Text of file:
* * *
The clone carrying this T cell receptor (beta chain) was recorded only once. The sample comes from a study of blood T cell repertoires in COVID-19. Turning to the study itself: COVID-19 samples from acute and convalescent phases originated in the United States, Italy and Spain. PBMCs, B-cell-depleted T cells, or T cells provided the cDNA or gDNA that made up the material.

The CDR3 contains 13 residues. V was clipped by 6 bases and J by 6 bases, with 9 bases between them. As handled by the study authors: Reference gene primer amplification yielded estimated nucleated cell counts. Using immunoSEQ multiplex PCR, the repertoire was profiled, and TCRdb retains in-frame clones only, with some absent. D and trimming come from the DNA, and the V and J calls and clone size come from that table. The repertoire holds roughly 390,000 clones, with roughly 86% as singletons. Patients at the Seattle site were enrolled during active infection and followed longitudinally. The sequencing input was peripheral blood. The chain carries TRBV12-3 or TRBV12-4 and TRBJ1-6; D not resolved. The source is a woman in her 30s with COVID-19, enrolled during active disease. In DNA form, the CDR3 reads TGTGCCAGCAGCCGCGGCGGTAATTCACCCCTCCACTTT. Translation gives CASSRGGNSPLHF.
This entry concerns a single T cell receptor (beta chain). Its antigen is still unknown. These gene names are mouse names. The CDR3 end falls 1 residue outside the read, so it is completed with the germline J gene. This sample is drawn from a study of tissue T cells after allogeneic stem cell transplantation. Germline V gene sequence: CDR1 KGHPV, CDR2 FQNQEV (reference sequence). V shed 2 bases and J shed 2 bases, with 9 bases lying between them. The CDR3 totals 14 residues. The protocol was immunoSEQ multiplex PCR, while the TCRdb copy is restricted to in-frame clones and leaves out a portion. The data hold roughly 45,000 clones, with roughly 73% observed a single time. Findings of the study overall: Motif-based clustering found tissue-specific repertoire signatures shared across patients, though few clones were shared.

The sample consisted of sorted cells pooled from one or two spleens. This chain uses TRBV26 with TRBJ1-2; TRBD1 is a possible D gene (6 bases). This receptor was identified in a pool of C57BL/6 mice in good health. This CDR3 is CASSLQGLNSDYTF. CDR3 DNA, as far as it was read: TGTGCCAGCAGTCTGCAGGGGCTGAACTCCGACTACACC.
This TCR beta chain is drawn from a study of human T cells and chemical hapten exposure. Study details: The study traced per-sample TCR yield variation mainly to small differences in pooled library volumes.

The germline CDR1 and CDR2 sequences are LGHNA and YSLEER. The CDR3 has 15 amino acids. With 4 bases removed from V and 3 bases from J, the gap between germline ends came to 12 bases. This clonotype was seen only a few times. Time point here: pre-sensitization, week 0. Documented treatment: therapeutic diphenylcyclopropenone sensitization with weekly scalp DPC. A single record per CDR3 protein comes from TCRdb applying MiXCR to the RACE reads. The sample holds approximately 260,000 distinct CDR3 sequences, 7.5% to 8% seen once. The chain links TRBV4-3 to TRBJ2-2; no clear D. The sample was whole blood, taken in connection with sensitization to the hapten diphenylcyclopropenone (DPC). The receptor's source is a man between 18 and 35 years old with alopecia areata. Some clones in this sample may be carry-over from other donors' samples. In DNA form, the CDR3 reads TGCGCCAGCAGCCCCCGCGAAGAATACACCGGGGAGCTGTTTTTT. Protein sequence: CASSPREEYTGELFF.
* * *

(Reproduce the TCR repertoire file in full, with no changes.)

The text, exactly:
The clone carrying this T cell receptor (beta chain) was recorded only once. The sample comes from a study of blood T cell repertoires in COVID-19. Turning to the study itself: COVID-19 samples from acute and convalescent phases originated in the United States, Italy and Spain. PBMCs, B-cell-depleted T cells, or T cells provided the cDNA or gDNA that made up the material.

The CDR3 contains 13 residues. V was clipped by 6 bases and J by 6 bases, with 9 bases between them. As handled by the study authors: Reference gene primer amplification yielded estimated nucleated cell counts. Using immunoSEQ multiplex PCR, the repertoire was profiled, and TCRdb retains in-frame clones only, with some absent. D and trimming come from the DNA, and the V and J calls and clone size come from that table. The repertoire holds roughly 390,000 clones, with roughly 86% as singletons. Patients at the Seattle site were enrolled during active infection and followed longitudinally. The sequencing input was peripheral blood. The chain carries TRBV12-3 or TRBV12-4 and TRBJ1-6; D not resolved. The source is a woman in her 30s with COVID-19, enrolled during active disease. In DNA form, the CDR3 reads TGTGCCAGCAGCCGCGGCGGTAATTCACCCCTCCACTTT. Translation gives CASSRGGNSPLHF.
This entry concerns a single T cell receptor (beta chain). Its antigen is still unknown. These gene names are mouse names. The CDR3 end falls 1 residue outside the read, so it is completed with the germline J gene. This sample is drawn from a study of tissue T cells after allogeneic stem cell transplantation. Germline V gene sequence: CDR1 KGHPV, CDR2 FQNQEV (reference sequence). V shed 2 bases and J shed 2 bases, with 9 bases lying between them. The CDR3 totals 14 residues. The protocol was immunoSEQ multiplex PCR, while the TCRdb copy is restricted to in-frame clones and leaves out a portion. The data hold roughly 45,000 clones, with roughly 73% observed a single time. Findings of the study overall: Motif-based clustering found tissue-specific repertoire signatures shared across patients, though few clones were shared.

The sample consisted of sorted cells pooled from one or two spleens. This chain uses TRBV26 with TRBJ1-2; TRBD1 is a possible D gene (6 bases). This receptor was identified in a pool of C57BL/6 mice in good health. This CDR3 is CASSLQGLNSDYTF. CDR3 DNA, as far as it was read: TGTGCCAGCAGTCTGCAGGGGCTGAACTCCGACTACACC.
This TCR beta chain is drawn from a study of human T cells and chemical hapten exposure. Study details: The study traced per-sample TCR yield variation mainly to small differences in pooled library volumes.

The germline CDR1 and CDR2 sequences are LGHNA and YSLEER. The CDR3 has 15 amino acids. With 4 bases removed from V and 3 bases from J, the gap between germline ends came to 12 bases. This clonotype was seen only a few times. Time point here: pre-sensitization, week 0. Documented treatment: therapeutic diphenylcyclopropenone sensitization with weekly scalp DPC. A single record per CDR3 protein comes from TCRdb applying MiXCR to the RACE reads. The sample holds approximately 260,000 distinct CDR3 sequences, 7.5% to 8% seen once. The chain links TRBV4-3 to TRBJ2-2; no clear D. The sample was whole blood, taken in connection with sensitization to the hapten diphenylcyclopropenone (DPC). The receptor's source is a man between 18 and 35 years old with alopecia areata. Some clones in this sample may be carry-over from other donors' samples. In DNA form, the CDR3 reads TGCGCCAGCAGCCCCCGCGAAGAATACACCGGGGAGCTGTTTTTT. Protein sequence: CASSPREEYTGELFF.